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'high speed data reading'
1999\02\22@134829 by John Waters

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Hi All,

I have a programmable VLSI chip which has some data and address bus
lines with high speed data running on. I want to use the 16F84 to read
the data changing on the data lines. However, the typical cycle time for
each data bit is 139 ns. For 16F84, the operating speed is only 10MHz,
and each instruction cycle takes already 400 ns. It looks to me that the
16F84 is too slow for this application. Could anyone suggest me some
ways to solve the problem?
Thanks in advance.

John

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1999\02\22@135256 by Harrison Cooper

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If you have any sort of control lines indicating that the data is present,
and a clock, maybe use a deep FIFO ?
Depends on if the data is being burst into your other chip, giving you
enough time to read the FIFO with the PIC prior to the next data coming.

1999\02\22@135459 by Dave VanHorn

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>I have a programmable VLSI chip which has some data and address bus
>lines with high speed data running on. I want to use the 16F84 to
read
>the data changing on the data lines. However, the typical cycle time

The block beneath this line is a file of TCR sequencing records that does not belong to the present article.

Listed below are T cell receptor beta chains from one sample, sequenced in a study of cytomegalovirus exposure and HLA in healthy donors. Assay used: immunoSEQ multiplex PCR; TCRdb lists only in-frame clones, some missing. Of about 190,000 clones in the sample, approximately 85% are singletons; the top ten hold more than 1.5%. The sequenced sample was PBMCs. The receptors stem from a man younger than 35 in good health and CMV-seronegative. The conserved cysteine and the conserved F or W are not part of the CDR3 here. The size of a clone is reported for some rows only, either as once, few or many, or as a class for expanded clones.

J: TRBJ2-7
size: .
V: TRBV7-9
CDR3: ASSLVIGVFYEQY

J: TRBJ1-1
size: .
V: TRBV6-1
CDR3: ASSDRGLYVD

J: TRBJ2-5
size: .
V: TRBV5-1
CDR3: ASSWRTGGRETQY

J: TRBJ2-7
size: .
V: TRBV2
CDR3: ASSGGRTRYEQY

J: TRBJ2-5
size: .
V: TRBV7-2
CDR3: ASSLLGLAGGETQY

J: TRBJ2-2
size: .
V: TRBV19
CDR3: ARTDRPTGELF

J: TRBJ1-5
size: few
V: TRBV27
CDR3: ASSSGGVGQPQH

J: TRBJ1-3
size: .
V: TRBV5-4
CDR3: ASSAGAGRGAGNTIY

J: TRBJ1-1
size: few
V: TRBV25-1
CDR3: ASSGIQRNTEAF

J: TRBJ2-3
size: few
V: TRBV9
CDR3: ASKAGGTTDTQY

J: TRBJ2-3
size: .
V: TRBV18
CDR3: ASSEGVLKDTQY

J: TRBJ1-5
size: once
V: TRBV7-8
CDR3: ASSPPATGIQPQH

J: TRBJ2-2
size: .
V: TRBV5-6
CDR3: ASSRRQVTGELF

for
>each data bit is 139 ns. For 16F84, the operating speed is only
10MHz,
>and each instruction cycle takes already 400 ns. It looks to me that
the
>16F84 is too slow for this application. Could anyone suggest me some
>ways to solve the problem?
>Thanks in advance.


Even an 8 MHz AVR is going to have problems with this,
(125nS/instruction) since you will also want to DO something
with/about it.. Maybe a Scenix chip could be used, or plaed inbetween
to condense the data?  Hard to say w/o more detail.

1999\02\23@045219 by Marc

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> I have a programmable VLSI chip which has some data and address bus
> lines with high speed data running on. I want to use the 16F84 to read
> the data changing on the data lines. However, the typical cycle time for
> each data bit is 139 ns. For 16F84, the operating speed is only 10MHz,
> and each instruction cycle takes already 400 ns. It looks to me that the
> 16F84 is too slow for this application. Could anyone suggest me some
> ways to solve the problem?

You should collect the data in hardware (for example into an SRAM, with a
counter controlling the address lines). A CPLD could be used as programmable
pattern detector to find trigger points (eg to start or stop capturing).

The PIC can then control the capture process, and examine the data
afterwards.

When continous realtime operation is required, you should either implement
everything in hardware (for example FPGA or CPLD), or increase the bus
width and process more data at once. With 1-bit wide serial data that is
obviously easy, but with an 8 bit bus there is no spare bus width left at
the PIC (-> use "bigger" CPU).

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